Odd how one picks up small bits and pieces of poetry, songs, sayings, etc. from God knows where and carries them throughout life.
One of my favorites, probably from my grade school days when I was becoming aware of profundaties (and yes, "profundaties" is a word--it has to be: didn't I just use it?), is "He who knows not, and knows not he knows not, he is a fool: shun him. He who knows not and knows he knows not, he is ignorant: teach him. But he who knows and knows he knows, he is wise: follow him." Too bad more people don't adhere to this very helpful guideline. Which brought me to the subject for today's blog.
The gap between stupidity and wisdom is awesomely wide, whereas only the very thinest of lines separates stupidity from ignorance--a line so thin the two are often and easily confused. Ignorance is, by definition, simply a lack of knowledge, and can be overcome (and I can't help but observe that the core of the word "ignorance" is "ignore"). The true test of who is stupid and who is ignorant lies in their awareness that the line exists and in the willingness to cross it. Both stupidity and ignorance are, in effect, prison cells with unlocked doors. The ignorant may be unaware that they are free to leave; the stupid have no desire to. A fool operates on the principle of the old cliche "Don't bother me with facts; my mind's made up."
As a general rule of thumb, stupidity is defined not only by the absolute refusal to even consider any opinion that differs from their own, but by the frequently zealous denial of the right to have them. Ignorance is lethargy; stupidity is too often unapologetically evil.
In a recent exchange on Facebook, I quoted Polonius' advice to his son, Laertes, in Hamlet: "This above all: to thine own self be true. And it must follow, as the night the day, Thou canst not be false to any man." It evoked the following comment: "Why don't u use English?" I responded with a modern-English interpretation of the quote, to which the same person replied: "U mean be true to urself!" Yes, that's what I mean.
I did not automatically assume the questioner was stupid, but I was both mildly shocked and saddened by her ignorance. Ignorance can be cured; stupidity is terminal. And to me, the most terrifying thing is that while the line cannot be crossed from stupidity to ignorance, there is a great danger of crossing the line in the other direction. Ignorance can too easily become stupidity.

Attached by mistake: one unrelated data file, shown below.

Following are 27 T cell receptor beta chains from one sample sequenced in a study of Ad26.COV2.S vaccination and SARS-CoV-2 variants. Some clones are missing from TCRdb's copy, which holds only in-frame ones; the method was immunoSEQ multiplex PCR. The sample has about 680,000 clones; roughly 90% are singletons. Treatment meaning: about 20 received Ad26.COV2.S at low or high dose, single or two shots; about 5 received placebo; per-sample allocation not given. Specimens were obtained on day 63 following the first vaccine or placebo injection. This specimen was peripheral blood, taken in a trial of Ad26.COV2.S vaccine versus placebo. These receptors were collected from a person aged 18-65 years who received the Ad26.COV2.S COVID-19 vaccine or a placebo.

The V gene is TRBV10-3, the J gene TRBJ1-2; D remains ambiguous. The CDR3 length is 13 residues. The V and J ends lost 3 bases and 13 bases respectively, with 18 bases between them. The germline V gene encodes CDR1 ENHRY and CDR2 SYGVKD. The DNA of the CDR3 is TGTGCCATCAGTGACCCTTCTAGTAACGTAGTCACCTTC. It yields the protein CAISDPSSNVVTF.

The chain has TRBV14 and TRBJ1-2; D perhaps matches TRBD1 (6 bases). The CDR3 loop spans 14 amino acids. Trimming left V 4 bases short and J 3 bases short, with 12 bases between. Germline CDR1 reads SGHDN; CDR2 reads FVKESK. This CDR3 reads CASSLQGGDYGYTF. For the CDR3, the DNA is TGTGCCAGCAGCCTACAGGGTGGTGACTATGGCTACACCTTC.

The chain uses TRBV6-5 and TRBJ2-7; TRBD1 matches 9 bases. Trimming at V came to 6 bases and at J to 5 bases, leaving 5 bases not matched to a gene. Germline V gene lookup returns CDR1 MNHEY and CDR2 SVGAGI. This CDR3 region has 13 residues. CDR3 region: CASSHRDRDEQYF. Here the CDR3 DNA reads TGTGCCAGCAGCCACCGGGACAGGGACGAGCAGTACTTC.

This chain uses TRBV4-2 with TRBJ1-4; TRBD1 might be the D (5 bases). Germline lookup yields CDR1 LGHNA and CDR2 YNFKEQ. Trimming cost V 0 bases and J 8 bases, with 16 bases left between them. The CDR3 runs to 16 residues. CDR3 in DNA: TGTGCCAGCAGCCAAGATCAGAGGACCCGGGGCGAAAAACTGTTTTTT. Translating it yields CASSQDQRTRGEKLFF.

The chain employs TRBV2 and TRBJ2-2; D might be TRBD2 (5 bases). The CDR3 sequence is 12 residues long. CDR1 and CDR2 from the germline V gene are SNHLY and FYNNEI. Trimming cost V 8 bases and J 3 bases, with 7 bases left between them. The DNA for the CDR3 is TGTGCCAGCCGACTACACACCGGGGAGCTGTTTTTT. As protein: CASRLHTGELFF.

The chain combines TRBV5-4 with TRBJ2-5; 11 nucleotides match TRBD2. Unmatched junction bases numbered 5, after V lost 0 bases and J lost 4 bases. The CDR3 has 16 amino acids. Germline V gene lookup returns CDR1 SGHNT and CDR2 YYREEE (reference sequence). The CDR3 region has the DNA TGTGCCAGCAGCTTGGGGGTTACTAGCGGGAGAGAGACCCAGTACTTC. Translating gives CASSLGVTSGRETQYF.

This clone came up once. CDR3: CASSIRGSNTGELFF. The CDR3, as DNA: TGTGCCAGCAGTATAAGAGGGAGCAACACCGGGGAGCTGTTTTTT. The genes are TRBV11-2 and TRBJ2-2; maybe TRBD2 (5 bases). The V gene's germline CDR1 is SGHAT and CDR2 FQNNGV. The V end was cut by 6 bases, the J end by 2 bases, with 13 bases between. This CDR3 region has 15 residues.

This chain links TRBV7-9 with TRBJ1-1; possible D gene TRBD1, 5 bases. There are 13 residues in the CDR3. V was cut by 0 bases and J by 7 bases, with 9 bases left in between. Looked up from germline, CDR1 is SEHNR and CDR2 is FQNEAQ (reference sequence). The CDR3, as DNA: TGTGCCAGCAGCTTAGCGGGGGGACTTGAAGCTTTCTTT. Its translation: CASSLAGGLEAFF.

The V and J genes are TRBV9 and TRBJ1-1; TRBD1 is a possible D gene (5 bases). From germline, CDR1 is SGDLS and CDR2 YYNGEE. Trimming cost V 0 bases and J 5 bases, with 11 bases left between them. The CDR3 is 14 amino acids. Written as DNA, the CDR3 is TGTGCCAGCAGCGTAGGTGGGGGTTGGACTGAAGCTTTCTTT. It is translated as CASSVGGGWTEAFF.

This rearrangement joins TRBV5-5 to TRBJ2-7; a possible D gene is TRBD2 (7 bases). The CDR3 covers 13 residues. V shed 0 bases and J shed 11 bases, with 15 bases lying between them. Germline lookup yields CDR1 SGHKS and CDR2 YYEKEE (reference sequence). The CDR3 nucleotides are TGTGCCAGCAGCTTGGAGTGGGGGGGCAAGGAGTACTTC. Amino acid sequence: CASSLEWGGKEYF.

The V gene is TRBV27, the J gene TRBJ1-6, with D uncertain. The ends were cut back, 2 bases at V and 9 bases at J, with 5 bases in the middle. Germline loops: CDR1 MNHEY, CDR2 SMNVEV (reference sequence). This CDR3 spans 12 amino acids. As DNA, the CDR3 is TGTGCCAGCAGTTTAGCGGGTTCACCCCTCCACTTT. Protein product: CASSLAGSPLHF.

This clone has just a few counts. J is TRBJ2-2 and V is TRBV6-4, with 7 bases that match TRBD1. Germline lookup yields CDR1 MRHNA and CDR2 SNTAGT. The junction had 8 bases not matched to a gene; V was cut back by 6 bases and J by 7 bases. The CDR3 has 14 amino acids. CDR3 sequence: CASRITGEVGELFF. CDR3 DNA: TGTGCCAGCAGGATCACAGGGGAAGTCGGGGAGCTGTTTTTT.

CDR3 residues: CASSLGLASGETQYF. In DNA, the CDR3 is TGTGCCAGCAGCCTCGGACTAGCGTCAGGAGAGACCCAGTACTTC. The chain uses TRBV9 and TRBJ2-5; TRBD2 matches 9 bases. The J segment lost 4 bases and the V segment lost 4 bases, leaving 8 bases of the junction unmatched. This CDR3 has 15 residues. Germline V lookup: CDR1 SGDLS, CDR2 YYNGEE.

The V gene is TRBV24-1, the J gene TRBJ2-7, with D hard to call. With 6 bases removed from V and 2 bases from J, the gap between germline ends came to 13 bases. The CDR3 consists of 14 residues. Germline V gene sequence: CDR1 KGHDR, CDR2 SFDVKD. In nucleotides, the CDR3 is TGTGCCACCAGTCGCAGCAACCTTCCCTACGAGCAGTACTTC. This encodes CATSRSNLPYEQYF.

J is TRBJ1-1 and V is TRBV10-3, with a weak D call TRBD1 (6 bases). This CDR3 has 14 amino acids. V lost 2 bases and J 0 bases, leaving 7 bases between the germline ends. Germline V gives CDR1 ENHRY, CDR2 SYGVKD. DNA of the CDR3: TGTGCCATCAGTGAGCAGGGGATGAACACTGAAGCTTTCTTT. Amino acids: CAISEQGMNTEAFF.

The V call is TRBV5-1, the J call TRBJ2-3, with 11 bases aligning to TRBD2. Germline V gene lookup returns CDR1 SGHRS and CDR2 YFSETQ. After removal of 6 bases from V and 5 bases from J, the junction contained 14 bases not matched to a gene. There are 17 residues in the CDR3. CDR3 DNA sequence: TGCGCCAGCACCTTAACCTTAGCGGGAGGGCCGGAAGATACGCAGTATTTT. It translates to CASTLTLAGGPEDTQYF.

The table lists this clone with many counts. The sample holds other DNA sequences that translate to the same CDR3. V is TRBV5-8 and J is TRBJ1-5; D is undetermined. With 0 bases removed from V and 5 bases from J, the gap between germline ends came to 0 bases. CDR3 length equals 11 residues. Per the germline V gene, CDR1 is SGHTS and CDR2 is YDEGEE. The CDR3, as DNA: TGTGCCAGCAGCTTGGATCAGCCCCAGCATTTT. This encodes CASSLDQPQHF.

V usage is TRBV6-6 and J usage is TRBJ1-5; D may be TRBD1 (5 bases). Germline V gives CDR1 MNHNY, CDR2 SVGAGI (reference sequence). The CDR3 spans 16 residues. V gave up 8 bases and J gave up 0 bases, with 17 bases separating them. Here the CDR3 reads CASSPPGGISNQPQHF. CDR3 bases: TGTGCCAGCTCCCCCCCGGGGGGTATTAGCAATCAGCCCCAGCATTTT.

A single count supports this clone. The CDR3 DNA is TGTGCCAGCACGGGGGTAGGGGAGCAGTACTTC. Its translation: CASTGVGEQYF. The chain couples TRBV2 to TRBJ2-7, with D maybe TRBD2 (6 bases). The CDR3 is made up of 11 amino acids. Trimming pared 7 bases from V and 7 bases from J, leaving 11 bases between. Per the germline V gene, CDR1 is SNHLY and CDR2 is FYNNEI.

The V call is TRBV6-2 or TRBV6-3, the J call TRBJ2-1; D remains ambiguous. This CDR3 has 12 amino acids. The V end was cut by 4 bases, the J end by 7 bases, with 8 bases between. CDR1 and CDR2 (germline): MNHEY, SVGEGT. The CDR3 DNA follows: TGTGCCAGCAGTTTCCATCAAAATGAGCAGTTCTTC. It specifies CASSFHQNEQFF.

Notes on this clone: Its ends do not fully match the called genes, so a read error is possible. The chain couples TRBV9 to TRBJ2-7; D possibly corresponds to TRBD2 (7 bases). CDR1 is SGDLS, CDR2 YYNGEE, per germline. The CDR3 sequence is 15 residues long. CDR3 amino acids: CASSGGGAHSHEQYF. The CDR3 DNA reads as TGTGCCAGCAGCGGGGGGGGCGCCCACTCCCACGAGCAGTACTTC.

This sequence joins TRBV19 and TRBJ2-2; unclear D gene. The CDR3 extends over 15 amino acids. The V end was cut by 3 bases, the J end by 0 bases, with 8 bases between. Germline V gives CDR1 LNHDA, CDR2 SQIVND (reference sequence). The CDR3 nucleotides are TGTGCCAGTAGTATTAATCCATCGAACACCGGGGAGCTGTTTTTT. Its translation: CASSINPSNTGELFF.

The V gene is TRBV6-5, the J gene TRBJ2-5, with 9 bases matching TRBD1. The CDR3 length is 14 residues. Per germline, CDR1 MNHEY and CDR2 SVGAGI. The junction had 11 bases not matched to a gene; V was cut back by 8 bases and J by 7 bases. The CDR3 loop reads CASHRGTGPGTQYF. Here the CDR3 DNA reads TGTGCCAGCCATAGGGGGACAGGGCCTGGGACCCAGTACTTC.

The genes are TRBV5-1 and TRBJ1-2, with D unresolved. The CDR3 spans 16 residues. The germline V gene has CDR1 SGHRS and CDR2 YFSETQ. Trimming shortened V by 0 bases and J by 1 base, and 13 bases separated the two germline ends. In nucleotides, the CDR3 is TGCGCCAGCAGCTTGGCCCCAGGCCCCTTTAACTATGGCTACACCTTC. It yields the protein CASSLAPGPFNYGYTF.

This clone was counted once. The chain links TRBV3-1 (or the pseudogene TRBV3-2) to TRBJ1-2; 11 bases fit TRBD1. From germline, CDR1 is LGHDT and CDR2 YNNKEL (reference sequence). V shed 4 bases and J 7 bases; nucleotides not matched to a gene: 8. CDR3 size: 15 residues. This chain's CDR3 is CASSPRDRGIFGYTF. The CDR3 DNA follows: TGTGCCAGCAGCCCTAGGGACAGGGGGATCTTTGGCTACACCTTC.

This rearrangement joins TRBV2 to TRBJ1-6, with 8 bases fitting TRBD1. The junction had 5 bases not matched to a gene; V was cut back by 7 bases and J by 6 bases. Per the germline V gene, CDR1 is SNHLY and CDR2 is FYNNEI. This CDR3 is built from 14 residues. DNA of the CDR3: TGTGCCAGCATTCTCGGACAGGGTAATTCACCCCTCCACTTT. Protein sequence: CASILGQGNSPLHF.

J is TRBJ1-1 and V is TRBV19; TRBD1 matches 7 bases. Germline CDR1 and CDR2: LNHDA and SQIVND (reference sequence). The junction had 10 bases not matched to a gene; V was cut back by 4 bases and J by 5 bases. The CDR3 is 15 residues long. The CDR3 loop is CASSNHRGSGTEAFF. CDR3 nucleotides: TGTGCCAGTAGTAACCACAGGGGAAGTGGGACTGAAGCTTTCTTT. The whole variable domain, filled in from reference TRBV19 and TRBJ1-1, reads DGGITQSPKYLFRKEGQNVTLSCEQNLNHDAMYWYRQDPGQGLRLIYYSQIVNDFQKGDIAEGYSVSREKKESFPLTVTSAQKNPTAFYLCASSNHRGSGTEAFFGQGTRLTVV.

We are a nation of ignorance seemingly sinking deeper and deeper into the quagmire with each succeeding generation. Studies and reports show how terrifyingly ignorant our general public is becoming. Ignorant parents tend to raise ignorant children. When a shocking number of teenagers read far below their grade level, when they do not comprehend basic math and science, when they cannot find China on a map, it is time for grave concern.
Alarm bells have been rung so loudly and so long that we are becoming deaf to them. The ignorant aren't quite sure what they mean, and the stupid neither know nor care.
The fact that stupidity has taken such a firm foothold is in large part due to its vociferous proponents, who confuse volume and intensity for validity. Listen, if you have the stomach and tolerance for it, to religious zealots and talk-show "pundits" and see if you can find even the hint of anything positive anywhere in their ranting. That there is nothing positive in stupidity is painfully self-evident.
Is there a lesson here? I'd hope it might be this: never, never confuse those who claim to know for those who do know. How can you tell them apart? Your mind may not always know, but your heart does.
Dorien's blogs are posted by 10 a.m. Central time every Monday and Thursday. Please take a moment to visit his website (http://www.doriengrey.com) and, if you enjoy these blogs, you might want to check out Short Circuits: a Life in Blogs (http://bit.ly/m8CSO1), which is also available as an audiobook (http://www.audible.com/pd/
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